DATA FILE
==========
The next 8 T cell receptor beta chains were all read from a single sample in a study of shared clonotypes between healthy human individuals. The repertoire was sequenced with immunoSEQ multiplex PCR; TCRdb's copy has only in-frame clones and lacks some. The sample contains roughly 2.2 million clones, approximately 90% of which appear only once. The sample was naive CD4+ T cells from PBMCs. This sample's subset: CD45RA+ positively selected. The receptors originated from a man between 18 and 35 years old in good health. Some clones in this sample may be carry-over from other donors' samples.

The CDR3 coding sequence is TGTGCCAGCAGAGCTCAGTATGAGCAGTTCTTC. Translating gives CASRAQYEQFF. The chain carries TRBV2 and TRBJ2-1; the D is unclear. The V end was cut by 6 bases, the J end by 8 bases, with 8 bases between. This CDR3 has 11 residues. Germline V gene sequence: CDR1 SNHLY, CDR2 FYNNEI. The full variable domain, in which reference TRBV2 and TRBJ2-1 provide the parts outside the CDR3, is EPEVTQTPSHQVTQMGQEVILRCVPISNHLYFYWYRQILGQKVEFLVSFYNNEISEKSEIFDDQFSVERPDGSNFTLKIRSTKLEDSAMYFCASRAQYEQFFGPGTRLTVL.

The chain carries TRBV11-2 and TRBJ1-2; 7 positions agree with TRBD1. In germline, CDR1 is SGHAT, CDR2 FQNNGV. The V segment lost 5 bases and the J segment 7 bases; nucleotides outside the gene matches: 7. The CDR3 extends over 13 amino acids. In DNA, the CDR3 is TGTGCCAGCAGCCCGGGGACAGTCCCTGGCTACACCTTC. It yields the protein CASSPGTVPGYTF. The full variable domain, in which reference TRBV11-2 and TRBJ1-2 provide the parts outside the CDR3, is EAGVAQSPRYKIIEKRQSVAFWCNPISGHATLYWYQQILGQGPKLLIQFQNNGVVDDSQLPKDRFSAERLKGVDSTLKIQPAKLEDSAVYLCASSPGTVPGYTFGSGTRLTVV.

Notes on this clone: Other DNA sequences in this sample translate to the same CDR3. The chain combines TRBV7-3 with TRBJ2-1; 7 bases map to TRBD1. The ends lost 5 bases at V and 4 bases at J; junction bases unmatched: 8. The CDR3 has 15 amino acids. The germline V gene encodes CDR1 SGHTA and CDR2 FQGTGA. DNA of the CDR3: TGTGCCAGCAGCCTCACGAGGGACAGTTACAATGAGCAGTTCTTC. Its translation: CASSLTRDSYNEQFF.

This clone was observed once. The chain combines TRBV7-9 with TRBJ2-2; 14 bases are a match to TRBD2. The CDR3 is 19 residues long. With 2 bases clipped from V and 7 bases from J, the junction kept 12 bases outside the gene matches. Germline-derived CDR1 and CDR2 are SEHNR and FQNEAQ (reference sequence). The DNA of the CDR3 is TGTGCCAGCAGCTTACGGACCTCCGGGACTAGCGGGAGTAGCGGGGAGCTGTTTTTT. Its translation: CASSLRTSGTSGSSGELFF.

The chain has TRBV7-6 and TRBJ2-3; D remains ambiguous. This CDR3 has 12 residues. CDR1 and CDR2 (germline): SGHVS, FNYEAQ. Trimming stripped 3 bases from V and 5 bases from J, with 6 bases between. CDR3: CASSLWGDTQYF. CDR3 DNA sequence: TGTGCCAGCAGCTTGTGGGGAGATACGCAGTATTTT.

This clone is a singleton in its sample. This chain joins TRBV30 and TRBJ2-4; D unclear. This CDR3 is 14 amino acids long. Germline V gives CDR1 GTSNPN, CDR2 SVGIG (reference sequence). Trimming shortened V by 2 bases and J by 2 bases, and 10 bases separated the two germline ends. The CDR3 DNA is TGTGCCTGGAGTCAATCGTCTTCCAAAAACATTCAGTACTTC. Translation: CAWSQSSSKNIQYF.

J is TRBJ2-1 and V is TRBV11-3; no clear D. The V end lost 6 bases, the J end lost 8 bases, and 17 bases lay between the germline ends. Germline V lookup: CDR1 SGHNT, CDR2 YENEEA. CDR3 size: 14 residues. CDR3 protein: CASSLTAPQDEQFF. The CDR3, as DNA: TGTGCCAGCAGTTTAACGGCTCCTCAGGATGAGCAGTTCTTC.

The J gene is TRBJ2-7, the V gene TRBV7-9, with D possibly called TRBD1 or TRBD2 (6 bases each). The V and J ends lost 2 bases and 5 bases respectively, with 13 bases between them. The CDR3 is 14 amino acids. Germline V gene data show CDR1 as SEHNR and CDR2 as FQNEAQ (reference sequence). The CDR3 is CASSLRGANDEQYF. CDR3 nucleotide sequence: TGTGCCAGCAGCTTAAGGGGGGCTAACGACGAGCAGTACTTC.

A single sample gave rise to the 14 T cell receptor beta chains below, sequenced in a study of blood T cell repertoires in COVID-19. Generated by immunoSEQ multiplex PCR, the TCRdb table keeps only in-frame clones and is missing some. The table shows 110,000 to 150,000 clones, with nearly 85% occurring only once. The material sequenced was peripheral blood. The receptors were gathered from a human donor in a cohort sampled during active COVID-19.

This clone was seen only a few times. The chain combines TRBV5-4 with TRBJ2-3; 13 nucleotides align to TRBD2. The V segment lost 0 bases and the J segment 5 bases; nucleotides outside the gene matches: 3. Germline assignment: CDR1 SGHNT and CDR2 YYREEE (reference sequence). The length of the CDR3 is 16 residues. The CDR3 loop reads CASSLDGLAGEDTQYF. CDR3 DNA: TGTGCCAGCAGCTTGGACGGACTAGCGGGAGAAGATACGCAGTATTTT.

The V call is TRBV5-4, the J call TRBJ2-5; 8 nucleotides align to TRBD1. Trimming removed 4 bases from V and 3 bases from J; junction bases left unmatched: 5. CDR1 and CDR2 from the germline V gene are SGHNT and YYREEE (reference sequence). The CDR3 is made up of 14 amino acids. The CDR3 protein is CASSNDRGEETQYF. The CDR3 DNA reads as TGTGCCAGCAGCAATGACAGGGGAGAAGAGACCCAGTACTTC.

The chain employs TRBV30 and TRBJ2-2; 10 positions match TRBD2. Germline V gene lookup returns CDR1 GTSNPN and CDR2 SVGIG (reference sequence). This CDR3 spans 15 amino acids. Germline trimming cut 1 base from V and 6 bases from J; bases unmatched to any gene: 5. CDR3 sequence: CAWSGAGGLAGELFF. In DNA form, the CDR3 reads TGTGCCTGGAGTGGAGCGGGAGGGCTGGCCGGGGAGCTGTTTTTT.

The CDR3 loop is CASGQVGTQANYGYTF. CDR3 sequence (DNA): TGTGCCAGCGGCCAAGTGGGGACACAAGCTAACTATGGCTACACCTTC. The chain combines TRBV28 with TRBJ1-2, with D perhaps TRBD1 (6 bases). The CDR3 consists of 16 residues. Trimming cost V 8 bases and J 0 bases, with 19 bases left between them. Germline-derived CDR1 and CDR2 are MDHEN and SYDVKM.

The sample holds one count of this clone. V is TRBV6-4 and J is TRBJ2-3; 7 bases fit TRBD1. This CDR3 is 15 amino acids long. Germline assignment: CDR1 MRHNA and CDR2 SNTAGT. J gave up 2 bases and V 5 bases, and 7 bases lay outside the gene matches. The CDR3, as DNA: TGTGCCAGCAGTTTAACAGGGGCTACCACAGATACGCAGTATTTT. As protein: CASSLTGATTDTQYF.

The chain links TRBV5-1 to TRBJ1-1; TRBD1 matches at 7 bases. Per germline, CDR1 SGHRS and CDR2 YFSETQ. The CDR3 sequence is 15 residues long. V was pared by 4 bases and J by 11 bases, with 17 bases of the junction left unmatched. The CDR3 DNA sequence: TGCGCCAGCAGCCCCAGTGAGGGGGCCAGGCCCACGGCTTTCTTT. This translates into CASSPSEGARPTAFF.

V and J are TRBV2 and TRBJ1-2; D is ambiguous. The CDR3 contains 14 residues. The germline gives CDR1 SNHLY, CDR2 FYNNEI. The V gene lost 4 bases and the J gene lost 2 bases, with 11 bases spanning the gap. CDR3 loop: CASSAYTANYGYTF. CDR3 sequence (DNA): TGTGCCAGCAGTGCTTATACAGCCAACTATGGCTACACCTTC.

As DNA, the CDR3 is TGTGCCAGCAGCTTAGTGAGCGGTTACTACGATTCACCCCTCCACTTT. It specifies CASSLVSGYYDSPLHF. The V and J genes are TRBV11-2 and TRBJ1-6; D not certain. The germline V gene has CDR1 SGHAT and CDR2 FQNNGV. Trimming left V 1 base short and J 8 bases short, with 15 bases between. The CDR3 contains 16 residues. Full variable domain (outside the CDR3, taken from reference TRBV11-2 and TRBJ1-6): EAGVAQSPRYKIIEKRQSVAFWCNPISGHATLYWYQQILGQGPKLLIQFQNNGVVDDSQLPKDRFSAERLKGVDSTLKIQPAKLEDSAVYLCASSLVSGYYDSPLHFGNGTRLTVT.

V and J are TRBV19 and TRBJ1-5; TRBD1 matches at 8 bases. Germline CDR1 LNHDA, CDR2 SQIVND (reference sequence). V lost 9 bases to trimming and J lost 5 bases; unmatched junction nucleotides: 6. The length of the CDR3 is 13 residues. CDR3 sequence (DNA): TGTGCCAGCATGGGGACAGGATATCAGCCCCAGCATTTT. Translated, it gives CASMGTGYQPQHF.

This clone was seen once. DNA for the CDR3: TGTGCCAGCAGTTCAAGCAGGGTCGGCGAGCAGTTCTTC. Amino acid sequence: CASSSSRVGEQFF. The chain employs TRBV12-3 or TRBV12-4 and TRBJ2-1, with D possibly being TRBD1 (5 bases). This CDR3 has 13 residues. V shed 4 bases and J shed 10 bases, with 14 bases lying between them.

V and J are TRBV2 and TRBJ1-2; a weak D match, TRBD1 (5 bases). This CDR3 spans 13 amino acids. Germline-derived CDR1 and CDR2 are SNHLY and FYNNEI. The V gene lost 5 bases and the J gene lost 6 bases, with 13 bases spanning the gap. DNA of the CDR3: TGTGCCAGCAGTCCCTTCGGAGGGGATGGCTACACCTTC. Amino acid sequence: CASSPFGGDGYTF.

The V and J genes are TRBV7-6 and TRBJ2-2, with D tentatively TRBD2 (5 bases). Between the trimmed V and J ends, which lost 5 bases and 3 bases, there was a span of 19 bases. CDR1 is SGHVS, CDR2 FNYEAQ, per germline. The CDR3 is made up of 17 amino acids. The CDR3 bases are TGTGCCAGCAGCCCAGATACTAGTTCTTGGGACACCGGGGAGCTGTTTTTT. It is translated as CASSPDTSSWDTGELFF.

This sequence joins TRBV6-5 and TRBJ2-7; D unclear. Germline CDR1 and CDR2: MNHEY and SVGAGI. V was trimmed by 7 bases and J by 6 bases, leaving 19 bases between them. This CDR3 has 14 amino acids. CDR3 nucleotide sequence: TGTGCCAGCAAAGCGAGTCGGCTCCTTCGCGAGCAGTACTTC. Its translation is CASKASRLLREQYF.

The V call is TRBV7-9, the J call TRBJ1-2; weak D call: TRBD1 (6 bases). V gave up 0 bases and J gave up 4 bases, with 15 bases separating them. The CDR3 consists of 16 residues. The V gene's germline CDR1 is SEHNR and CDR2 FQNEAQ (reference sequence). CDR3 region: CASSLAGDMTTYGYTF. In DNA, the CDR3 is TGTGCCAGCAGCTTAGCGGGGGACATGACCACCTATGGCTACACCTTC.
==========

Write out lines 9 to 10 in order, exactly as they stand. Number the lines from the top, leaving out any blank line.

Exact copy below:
The J gene is TRBJ2-7, the V gene TRBV7-9, with D possibly called TRBD1 or TRBD2 (6 bases each). The V and J ends lost 2 bases and 5 bases respectively, with 13 bases between them. The CDR3 is 14 amino acids. Germline V gene data show CDR1 as SEHNR and CDR2 as FQNEAQ (reference sequence). The CDR3 is CASSLRGANDEQYF. CDR3 nucleotide sequence: TGTGCCAGCAGCTTAAGGGGGGCTAACGACGAGCAGTACTTC.

A single sample gave rise to the 14 T cell receptor beta chains below, sequenced in a study of blood T cell repertoires in COVID-19. Generated by immunoSEQ multiplex PCR, the TCRdb table keeps only in-frame clones and is missing some. The table shows 110,000 to 150,000 clones, with nearly 85% occurring only once. The material sequenced was peripheral blood. The receptors were gathered from a human donor in a cohort sampled during active COVID-19.